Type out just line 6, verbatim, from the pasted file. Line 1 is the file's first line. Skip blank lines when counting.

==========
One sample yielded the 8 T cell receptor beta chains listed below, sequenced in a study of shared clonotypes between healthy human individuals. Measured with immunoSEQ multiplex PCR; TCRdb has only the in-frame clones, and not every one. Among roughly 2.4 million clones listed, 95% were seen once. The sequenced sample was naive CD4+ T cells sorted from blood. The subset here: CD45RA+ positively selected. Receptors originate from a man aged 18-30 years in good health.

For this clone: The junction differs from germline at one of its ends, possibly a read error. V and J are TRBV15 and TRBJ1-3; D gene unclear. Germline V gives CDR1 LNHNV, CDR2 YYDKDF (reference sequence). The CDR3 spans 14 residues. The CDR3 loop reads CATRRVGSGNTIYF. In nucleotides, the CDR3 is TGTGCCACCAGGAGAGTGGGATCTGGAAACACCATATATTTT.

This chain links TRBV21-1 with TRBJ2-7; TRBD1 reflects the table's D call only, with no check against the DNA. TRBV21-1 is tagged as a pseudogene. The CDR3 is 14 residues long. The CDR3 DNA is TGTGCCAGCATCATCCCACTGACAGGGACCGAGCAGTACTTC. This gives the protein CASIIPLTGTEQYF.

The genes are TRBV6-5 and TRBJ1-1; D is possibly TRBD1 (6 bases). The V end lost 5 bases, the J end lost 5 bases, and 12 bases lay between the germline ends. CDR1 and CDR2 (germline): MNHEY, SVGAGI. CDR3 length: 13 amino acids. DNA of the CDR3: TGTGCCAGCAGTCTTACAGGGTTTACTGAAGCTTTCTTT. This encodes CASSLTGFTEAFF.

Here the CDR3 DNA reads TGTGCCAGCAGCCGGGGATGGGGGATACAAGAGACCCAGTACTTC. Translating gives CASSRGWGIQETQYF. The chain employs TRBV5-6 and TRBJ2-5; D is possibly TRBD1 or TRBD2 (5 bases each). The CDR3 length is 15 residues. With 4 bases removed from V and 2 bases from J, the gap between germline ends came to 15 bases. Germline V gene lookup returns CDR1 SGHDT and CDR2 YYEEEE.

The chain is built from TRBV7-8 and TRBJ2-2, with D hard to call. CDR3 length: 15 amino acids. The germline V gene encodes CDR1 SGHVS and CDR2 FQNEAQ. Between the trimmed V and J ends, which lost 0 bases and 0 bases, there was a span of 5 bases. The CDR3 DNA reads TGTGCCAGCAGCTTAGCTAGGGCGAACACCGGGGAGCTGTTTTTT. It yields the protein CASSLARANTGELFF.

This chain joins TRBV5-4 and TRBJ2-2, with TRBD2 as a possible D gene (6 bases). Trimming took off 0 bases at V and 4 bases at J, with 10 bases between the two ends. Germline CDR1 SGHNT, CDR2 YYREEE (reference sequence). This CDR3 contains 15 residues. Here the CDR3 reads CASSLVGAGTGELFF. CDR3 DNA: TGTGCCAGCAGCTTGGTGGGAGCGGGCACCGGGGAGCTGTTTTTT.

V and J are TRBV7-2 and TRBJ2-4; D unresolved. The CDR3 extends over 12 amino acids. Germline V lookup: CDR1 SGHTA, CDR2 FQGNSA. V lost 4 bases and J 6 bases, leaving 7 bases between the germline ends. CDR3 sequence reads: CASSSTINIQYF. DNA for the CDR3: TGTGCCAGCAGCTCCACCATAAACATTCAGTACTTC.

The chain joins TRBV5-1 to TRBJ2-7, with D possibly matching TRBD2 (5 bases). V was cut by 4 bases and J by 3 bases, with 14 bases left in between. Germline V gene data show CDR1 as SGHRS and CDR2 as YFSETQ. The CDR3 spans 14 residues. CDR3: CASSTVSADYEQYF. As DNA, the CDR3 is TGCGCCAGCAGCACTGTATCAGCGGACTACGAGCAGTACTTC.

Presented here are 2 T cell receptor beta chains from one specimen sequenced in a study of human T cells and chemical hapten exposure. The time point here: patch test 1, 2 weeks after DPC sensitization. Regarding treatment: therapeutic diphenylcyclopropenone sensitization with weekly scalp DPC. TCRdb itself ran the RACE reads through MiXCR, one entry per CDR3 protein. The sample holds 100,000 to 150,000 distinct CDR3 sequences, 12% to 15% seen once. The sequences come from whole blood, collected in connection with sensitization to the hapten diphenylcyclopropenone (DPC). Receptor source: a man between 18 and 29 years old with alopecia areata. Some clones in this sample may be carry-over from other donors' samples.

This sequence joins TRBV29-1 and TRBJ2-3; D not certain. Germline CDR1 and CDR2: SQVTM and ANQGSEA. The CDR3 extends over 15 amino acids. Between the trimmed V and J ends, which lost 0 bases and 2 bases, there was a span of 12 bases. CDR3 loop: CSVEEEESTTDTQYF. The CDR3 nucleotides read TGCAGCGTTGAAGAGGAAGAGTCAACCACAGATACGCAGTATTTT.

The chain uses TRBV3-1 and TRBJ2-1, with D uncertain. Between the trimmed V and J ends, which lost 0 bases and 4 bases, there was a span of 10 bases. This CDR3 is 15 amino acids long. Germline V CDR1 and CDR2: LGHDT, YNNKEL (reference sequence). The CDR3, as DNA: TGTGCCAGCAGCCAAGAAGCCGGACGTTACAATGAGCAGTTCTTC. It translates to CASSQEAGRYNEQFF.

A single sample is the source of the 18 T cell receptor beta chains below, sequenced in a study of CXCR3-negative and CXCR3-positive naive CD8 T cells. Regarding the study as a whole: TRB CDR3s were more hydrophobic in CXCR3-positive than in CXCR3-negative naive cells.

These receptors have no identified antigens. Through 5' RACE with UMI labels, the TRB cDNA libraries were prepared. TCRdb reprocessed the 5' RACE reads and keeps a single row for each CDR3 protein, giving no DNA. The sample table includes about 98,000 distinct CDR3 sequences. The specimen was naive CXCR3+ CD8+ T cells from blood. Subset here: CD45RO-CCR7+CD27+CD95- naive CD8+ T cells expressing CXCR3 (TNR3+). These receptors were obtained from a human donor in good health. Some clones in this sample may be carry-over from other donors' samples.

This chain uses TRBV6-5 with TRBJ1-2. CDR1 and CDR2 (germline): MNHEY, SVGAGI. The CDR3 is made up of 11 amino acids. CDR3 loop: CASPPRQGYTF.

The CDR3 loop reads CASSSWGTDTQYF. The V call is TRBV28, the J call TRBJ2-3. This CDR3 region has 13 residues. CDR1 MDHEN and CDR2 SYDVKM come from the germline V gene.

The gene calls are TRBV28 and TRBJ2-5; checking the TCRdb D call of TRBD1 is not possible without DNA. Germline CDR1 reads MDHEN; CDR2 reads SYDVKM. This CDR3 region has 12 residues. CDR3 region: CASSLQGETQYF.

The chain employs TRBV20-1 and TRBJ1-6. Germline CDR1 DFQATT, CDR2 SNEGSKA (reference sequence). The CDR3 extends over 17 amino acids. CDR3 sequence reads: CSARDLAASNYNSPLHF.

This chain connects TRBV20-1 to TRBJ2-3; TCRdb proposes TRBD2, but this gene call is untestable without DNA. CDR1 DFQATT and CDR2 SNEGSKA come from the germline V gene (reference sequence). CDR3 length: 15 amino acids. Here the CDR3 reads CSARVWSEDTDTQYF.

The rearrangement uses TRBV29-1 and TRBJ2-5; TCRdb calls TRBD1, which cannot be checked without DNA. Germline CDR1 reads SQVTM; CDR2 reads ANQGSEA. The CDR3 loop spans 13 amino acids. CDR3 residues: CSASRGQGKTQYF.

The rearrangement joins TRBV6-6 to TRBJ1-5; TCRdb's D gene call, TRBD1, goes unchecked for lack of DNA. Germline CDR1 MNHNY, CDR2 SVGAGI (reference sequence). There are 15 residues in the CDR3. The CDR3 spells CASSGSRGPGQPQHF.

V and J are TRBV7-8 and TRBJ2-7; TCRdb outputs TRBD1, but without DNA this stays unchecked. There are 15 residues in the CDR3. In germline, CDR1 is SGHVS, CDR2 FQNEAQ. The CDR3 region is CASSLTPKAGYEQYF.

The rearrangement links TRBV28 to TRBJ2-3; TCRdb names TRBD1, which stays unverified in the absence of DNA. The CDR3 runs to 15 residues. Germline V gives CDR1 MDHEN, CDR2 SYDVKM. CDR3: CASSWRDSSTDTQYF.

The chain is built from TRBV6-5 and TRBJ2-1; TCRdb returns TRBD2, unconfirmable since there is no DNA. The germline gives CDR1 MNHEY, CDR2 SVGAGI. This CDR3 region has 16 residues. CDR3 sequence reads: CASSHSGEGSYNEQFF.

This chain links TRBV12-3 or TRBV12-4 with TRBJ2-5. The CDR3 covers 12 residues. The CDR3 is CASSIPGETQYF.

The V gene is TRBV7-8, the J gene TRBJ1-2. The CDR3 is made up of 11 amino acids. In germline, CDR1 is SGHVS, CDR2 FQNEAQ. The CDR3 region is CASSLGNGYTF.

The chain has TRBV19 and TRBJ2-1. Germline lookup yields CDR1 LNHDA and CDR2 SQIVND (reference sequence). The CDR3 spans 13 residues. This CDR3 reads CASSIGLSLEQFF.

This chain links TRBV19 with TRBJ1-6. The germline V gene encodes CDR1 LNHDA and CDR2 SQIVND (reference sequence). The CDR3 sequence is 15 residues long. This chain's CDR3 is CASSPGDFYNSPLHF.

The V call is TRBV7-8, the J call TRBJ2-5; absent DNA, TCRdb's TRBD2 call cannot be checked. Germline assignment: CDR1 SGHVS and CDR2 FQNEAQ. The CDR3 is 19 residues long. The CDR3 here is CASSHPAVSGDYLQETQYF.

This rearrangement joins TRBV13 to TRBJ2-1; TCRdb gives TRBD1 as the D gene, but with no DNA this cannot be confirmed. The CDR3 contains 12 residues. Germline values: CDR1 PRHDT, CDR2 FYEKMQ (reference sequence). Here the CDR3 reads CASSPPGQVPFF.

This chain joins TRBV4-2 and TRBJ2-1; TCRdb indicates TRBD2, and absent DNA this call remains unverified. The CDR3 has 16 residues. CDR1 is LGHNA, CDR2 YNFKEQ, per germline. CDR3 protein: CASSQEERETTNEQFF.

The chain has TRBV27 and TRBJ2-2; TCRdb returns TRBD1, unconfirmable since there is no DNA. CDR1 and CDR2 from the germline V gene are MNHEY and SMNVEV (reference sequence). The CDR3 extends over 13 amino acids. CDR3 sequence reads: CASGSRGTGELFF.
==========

The chain is built from TRBV7-8 and TRBJ2-2, with D hard to call. CDR3 length: 15 amino acids. The germline V gene encodes CDR1 SGHVS and CDR2 FQNEAQ. Between the trimmed V and J ends, which lost 0 bases and 0 bases, there was a span of 5 bases. The CDR3 DNA reads TGTGCCAGCAGCTTAGCTAGGGCGAACACCGGGGAGCTGTTTTTT. It yields the protein CASSLARANTGELFF.